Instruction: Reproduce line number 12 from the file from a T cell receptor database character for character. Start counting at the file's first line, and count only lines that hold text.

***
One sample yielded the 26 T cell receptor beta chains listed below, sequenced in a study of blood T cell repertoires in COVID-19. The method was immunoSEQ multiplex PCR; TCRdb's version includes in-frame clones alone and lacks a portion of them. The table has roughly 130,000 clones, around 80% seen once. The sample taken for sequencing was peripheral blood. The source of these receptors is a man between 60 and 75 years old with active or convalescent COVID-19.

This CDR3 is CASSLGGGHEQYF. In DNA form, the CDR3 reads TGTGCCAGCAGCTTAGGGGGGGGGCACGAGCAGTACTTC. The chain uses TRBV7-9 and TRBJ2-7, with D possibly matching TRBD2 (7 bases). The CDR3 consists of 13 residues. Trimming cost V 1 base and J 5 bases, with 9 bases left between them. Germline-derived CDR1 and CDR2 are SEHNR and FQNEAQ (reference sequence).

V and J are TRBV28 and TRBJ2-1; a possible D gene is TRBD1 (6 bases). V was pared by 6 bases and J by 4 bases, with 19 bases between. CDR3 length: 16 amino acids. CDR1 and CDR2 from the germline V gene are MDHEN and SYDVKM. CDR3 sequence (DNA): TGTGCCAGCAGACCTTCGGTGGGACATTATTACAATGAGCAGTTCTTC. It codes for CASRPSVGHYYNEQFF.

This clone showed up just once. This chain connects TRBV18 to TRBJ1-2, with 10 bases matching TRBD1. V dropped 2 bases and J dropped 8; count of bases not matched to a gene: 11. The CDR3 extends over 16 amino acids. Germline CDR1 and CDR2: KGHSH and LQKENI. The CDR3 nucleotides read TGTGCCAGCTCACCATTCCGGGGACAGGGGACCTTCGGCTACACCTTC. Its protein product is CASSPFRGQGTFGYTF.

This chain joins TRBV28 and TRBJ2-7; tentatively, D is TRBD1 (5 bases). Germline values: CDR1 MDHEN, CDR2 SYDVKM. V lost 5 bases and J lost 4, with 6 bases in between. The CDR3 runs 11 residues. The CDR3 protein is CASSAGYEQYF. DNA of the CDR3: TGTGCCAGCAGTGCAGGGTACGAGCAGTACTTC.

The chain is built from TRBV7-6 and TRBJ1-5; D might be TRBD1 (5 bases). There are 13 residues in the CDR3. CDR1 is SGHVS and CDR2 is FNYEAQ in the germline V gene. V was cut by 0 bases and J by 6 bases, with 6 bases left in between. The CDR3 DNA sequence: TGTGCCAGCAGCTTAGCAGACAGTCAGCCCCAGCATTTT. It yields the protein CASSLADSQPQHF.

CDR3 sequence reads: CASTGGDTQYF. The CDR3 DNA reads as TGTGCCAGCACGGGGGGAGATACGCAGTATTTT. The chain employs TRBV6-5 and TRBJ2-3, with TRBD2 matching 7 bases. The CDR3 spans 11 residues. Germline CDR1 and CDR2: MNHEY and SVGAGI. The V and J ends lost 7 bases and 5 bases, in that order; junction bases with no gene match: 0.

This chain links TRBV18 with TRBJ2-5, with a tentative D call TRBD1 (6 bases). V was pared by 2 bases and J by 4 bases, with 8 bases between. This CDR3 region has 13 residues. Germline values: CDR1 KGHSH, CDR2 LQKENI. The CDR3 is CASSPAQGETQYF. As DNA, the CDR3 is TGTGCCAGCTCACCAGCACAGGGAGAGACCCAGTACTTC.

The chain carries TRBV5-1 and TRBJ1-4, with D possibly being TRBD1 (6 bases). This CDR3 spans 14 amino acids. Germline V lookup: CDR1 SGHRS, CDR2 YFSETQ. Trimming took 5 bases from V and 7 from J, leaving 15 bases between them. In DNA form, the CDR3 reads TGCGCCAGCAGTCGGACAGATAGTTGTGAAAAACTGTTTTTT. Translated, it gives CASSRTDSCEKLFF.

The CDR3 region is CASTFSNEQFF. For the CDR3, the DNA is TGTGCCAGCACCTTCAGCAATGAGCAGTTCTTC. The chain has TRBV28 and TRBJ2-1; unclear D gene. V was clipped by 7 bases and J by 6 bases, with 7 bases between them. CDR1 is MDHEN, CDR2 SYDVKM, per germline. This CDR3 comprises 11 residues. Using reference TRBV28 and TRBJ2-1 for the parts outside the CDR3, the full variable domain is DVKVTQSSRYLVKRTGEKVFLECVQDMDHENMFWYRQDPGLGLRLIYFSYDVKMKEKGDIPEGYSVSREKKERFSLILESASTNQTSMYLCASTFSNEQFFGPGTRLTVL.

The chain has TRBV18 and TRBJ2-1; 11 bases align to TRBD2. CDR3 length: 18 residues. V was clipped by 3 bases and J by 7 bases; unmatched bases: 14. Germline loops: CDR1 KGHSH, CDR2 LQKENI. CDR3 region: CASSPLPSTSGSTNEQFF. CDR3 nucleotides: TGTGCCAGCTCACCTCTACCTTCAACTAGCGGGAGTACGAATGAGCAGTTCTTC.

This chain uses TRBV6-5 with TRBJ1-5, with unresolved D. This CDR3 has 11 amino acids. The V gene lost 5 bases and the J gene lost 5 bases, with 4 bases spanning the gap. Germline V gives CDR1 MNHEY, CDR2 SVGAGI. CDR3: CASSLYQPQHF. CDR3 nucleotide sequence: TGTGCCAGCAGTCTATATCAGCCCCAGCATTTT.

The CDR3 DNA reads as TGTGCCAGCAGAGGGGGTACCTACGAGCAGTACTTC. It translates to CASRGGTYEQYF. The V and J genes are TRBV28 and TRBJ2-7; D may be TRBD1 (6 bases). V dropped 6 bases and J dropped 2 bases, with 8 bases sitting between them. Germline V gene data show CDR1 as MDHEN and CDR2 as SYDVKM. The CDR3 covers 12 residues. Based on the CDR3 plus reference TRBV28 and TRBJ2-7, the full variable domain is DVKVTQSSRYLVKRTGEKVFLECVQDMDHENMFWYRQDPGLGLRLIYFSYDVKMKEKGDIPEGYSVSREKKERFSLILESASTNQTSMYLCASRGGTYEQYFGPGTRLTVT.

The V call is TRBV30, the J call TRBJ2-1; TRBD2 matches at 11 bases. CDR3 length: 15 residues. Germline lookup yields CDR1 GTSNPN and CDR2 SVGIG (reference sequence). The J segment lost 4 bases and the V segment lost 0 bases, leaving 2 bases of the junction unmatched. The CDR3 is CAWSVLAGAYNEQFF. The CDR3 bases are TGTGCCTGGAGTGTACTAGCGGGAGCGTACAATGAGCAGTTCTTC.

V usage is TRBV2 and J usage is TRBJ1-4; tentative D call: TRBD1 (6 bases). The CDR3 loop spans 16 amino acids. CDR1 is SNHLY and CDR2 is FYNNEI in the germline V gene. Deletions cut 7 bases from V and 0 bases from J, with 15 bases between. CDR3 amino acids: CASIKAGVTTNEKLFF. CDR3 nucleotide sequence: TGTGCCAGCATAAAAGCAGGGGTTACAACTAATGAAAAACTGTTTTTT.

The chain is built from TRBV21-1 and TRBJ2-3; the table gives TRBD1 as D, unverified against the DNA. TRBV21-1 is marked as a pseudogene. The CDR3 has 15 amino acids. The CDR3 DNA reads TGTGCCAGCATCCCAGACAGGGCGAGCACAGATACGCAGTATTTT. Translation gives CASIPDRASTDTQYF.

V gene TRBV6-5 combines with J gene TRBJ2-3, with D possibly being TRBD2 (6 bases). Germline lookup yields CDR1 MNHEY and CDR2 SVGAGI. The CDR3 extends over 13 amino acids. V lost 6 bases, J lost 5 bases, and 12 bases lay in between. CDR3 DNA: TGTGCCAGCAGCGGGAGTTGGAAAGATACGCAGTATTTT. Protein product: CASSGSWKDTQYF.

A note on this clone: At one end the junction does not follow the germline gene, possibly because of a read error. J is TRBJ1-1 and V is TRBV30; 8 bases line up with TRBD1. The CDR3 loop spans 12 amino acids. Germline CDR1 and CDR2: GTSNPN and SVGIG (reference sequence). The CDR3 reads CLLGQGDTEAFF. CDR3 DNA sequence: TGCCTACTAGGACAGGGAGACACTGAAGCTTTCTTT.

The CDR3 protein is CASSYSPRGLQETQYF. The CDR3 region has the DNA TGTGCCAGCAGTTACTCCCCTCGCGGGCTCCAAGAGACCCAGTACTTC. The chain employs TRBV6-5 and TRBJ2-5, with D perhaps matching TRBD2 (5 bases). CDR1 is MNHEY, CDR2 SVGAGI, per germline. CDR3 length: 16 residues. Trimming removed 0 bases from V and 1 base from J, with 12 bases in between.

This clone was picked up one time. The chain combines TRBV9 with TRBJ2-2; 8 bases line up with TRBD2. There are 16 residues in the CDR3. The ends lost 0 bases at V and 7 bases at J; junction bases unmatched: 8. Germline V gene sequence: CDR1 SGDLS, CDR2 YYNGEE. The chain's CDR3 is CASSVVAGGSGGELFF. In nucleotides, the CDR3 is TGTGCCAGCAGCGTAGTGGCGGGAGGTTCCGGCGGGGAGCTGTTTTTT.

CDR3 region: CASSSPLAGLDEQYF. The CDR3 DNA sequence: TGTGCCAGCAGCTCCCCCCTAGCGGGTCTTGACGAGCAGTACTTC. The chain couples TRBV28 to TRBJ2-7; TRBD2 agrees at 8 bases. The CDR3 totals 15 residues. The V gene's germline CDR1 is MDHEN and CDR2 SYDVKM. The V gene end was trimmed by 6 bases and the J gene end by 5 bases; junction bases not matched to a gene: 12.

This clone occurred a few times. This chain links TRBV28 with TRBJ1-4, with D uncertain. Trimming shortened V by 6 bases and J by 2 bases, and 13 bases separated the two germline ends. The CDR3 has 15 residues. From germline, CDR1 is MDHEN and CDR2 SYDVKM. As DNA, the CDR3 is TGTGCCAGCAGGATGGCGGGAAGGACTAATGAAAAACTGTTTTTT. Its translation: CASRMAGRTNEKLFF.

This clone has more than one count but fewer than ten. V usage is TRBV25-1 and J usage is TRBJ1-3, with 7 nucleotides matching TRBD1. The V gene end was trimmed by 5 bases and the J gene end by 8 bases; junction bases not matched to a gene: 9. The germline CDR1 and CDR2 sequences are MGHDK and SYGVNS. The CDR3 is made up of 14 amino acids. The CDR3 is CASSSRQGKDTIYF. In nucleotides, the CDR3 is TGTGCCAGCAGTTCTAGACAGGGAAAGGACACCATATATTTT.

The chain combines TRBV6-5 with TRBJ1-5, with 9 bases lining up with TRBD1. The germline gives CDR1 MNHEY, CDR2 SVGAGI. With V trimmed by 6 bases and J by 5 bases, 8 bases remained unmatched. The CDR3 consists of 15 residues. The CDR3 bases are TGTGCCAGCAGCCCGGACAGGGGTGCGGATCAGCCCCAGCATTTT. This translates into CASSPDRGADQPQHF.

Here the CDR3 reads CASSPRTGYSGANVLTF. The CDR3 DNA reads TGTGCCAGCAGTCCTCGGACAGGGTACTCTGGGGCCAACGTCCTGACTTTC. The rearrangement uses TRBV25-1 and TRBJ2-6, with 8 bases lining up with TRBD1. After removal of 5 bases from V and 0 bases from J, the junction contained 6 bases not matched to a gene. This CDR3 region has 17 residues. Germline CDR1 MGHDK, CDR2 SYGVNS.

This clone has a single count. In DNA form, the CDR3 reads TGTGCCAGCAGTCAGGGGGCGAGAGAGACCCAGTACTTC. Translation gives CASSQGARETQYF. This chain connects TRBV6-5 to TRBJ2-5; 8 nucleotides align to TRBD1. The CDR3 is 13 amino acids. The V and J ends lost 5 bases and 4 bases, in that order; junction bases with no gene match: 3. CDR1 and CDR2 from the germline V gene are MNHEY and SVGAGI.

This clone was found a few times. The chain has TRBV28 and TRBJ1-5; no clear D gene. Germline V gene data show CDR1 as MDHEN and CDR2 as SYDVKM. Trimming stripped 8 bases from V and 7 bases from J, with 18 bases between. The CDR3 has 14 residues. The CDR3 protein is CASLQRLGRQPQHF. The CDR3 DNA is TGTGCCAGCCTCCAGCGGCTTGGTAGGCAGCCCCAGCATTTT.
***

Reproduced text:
This chain uses TRBV6-5 with TRBJ1-5, with unresolved D. This CDR3 has 11 amino acids. The V gene lost 5 bases and the J gene lost 5 bases, with 4 bases spanning the gap. Germline V gives CDR1 MNHEY, CDR2 SVGAGI. CDR3: CASSLYQPQHF. CDR3 nucleotide sequence: TGTGCCAGCAGTCTATATCAGCCCCAGCATTTT.